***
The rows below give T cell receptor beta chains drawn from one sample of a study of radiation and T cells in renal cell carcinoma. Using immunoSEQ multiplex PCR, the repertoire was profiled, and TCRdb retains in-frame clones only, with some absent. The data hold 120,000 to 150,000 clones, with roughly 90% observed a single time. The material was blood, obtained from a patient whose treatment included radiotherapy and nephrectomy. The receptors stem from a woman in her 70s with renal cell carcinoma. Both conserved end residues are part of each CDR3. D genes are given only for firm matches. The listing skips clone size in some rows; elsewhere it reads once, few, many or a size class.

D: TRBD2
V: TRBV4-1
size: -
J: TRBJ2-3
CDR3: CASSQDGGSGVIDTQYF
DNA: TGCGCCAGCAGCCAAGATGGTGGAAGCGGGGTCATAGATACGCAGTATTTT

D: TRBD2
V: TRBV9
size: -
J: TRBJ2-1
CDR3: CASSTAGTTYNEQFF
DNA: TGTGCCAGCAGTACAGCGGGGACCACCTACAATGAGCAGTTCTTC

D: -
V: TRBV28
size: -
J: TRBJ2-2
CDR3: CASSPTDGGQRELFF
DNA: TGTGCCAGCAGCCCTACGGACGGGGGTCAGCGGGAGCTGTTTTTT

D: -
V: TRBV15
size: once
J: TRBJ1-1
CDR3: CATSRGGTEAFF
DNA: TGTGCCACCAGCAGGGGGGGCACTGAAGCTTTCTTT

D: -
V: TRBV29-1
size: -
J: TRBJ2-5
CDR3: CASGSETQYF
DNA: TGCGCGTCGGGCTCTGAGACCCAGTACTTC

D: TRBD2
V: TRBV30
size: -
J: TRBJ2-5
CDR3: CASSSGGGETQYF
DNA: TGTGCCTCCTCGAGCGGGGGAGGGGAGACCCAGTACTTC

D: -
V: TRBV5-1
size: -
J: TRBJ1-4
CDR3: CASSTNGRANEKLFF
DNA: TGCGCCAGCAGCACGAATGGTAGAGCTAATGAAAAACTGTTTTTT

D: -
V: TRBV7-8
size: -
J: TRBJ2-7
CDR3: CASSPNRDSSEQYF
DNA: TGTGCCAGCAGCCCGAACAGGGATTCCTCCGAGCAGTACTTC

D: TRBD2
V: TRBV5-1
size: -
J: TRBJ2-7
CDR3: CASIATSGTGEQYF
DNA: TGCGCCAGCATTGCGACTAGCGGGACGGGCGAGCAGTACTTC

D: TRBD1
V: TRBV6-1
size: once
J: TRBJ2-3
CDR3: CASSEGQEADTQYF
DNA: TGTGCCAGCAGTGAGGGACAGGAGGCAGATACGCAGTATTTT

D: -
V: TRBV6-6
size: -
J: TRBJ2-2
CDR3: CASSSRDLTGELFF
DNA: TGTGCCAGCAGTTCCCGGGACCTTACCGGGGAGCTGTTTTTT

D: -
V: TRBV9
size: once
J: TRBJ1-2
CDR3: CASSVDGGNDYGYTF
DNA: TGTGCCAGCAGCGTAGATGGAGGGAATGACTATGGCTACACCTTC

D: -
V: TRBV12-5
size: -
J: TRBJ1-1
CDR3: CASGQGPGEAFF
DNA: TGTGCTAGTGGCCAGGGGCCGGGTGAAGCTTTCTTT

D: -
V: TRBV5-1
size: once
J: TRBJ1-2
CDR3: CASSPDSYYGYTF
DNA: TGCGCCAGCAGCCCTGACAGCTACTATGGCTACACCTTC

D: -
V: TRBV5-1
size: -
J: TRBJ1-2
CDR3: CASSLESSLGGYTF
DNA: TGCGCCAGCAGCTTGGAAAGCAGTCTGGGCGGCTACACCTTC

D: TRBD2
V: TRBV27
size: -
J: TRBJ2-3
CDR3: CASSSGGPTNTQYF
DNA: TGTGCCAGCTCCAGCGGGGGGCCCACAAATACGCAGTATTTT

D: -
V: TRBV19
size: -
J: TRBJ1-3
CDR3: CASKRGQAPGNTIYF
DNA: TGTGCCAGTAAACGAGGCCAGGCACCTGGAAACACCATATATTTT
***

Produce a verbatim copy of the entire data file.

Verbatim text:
The rows below give T cell receptor beta chains drawn from one sample of a study of radiation and T cells in renal cell carcinoma. Using immunoSEQ multiplex PCR, the repertoire was profiled, and TCRdb retains in-frame clones only, with some absent. The data hold 120,000 to 150,000 clones, with roughly 90% observed a single time. The material was blood, obtained from a patient whose treatment included radiotherapy and nephrectomy. The receptors stem from a woman in her 70s with renal cell carcinoma. Both conserved end residues are part of each CDR3. D genes are given only for firm matches. The listing skips clone size in some rows; elsewhere it reads once, few, many or a size class.

D: TRBD2
V: TRBV4-1
size: -
J: TRBJ2-3
CDR3: CASSQDGGSGVIDTQYF
DNA: TGCGCCAGCAGCCAAGATGGTGGAAGCGGGGTCATAGATACGCAGTATTTT

D: TRBD2
V: TRBV9
size: -
J: TRBJ2-1
CDR3: CASSTAGTTYNEQFF
DNA: TGTGCCAGCAGTACAGCGGGGACCACCTACAATGAGCAGTTCTTC

D: -
V: TRBV28
size: -
J: TRBJ2-2
CDR3: CASSPTDGGQRELFF
DNA: TGTGCCAGCAGCCCTACGGACGGGGGTCAGCGGGAGCTGTTTTTT

D: -
V: TRBV15
size: once
J: TRBJ1-1
CDR3: CATSRGGTEAFF
DNA: TGTGCCACCAGCAGGGGGGGCACTGAAGCTTTCTTT

D: -
V: TRBV29-1
size: -
J: TRBJ2-5
CDR3: CASGSETQYF
DNA: TGCGCGTCGGGCTCTGAGACCCAGTACTTC

D: TRBD2
V: TRBV30
size: -
J: TRBJ2-5
CDR3: CASSSGGGETQYF
DNA: TGTGCCTCCTCGAGCGGGGGAGGGGAGACCCAGTACTTC

D: -
V: TRBV5-1
size: -
J: TRBJ1-4
CDR3: CASSTNGRANEKLFF
DNA: TGCGCCAGCAGCACGAATGGTAGAGCTAATGAAAAACTGTTTTTT

D: -
V: TRBV7-8
size: -
J: TRBJ2-7
CDR3: CASSPNRDSSEQYF
DNA: TGTGCCAGCAGCCCGAACAGGGATTCCTCCGAGCAGTACTTC

D: TRBD2
V: TRBV5-1
size: -
J: TRBJ2-7
CDR3: CASIATSGTGEQYF
DNA: TGCGCCAGCATTGCGACTAGCGGGACGGGCGAGCAGTACTTC

D: TRBD1
V: TRBV6-1
size: once
J: TRBJ2-3
CDR3: CASSEGQEADTQYF
DNA: TGTGCCAGCAGTGAGGGACAGGAGGCAGATACGCAGTATTTT

D: -
V: TRBV6-6
size: -
J: TRBJ2-2
CDR3: CASSSRDLTGELFF
DNA: TGTGCCAGCAGTTCCCGGGACCTTACCGGGGAGCTGTTTTTT

D: -
V: TRBV9
size: once
J: TRBJ1-2
CDR3: CASSVDGGNDYGYTF
DNA: TGTGCCAGCAGCGTAGATGGAGGGAATGACTATGGCTACACCTTC

D: -
V: TRBV12-5
size: -
J: TRBJ1-1
CDR3: CASGQGPGEAFF
DNA: TGTGCTAGTGGCCAGGGGCCGGGTGAAGCTTTCTTT

D: -
V: TRBV5-1
size: once
J: TRBJ1-2
CDR3: CASSPDSYYGYTF
DNA: TGCGCCAGCAGCCCTGACAGCTACTATGGCTACACCTTC

D: -
V: TRBV5-1
size: -
J: TRBJ1-2
CDR3: CASSLESSLGGYTF
DNA: TGCGCCAGCAGCTTGGAAAGCAGTCTGGGCGGCTACACCTTC

D: TRBD2
V: TRBV27
size: -
J: TRBJ2-3
CDR3: CASSSGGPTNTQYF
DNA: TGTGCCAGCTCCAGCGGGGGGCCCACAAATACGCAGTATTTT

D: -
V: TRBV19
size: -
J: TRBJ1-3
CDR3: CASKRGQAPGNTIYF
DNA: TGTGCCAGTAAACGAGGCCAGGCACCTGGAAACACCATATATTTT